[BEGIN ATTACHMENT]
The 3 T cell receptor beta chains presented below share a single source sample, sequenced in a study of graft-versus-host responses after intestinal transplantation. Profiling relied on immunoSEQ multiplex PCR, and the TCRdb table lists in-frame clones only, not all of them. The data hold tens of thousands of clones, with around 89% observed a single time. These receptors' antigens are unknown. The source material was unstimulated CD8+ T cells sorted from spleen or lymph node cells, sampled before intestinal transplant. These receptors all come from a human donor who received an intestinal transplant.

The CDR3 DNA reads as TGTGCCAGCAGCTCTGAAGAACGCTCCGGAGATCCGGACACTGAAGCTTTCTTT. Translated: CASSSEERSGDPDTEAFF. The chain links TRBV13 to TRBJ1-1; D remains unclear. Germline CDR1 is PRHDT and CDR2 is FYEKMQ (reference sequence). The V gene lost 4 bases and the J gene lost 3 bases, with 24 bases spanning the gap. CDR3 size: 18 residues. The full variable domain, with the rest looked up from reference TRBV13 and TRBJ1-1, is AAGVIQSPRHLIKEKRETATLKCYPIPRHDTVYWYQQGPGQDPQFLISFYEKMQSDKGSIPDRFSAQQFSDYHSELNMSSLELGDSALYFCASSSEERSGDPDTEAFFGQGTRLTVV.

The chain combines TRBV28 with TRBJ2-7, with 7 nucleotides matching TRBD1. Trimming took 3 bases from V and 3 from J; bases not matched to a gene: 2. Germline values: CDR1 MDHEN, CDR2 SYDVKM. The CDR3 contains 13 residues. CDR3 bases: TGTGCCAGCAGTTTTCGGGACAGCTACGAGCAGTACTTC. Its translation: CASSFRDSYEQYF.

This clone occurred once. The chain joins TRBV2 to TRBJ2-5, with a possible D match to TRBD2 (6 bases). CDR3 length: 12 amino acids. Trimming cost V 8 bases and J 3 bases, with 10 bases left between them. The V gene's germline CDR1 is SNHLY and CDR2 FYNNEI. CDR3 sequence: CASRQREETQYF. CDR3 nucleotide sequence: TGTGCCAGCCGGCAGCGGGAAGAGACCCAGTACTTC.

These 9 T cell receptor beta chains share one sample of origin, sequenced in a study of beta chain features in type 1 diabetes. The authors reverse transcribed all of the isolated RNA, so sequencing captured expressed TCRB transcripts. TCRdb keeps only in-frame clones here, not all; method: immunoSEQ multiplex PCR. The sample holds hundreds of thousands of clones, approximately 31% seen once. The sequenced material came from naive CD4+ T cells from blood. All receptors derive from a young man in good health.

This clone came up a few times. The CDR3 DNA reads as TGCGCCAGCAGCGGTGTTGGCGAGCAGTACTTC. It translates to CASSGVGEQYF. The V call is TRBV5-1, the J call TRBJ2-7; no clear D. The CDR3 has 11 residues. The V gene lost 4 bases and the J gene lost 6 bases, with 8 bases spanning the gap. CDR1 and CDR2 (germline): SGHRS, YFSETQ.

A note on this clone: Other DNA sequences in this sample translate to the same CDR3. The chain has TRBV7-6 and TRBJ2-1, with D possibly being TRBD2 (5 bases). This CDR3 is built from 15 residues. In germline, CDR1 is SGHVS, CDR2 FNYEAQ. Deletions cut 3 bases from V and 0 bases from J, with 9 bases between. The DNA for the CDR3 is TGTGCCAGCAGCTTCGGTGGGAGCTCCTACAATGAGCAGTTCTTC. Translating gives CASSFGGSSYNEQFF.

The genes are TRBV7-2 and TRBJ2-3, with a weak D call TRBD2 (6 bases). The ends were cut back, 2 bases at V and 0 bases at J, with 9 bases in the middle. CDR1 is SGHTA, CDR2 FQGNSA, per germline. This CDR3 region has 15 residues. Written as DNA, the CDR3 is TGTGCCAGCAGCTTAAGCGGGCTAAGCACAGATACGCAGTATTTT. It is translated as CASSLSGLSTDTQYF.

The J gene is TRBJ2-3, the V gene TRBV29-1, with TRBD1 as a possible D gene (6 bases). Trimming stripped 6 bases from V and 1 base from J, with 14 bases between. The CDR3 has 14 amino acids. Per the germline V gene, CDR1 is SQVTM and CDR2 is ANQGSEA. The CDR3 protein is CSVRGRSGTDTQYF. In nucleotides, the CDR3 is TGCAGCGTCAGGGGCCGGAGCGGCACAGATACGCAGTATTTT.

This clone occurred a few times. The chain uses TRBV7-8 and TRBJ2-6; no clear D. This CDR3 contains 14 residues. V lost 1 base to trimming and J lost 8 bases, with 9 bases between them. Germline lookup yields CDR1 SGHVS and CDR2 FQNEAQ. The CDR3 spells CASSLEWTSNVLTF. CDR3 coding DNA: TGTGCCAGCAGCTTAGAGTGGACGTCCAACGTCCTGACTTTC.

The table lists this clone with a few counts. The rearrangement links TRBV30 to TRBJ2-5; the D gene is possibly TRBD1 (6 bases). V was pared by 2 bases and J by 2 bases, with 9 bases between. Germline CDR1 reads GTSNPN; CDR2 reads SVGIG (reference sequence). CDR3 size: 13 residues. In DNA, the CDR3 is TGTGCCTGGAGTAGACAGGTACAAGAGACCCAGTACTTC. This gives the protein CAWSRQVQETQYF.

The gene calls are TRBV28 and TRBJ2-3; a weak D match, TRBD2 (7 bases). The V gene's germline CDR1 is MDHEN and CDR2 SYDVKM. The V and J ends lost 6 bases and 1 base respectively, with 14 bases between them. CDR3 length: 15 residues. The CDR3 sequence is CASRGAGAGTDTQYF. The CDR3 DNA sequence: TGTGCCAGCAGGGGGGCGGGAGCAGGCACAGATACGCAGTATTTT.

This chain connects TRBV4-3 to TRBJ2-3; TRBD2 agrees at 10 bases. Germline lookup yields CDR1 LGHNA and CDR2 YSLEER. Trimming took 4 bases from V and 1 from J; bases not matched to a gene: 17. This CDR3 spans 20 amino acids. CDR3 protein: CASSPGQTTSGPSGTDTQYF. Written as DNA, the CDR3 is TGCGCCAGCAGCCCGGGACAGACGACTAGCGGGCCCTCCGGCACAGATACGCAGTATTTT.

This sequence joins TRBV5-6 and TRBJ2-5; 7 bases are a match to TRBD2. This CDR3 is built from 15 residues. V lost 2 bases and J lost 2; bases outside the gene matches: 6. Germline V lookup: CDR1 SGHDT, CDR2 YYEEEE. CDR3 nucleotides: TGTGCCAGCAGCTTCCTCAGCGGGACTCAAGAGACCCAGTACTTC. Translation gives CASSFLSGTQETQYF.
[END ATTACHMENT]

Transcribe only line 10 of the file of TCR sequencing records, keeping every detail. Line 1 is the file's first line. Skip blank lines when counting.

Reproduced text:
This clone occurred a few times. The chain uses TRBV7-8 and TRBJ2-6; no clear D. This CDR3 contains 14 residues. V lost 1 base to trimming and J lost 8 bases, with 9 bases between them. Germline lookup yields CDR1 SGHVS and CDR2 FQNEAQ. The CDR3 spells CASSLEWTSNVLTF. CDR3 coding DNA: TGTGCCAGCAGCTTAGAGTGGACGTCCAACGTCCTGACTTTC.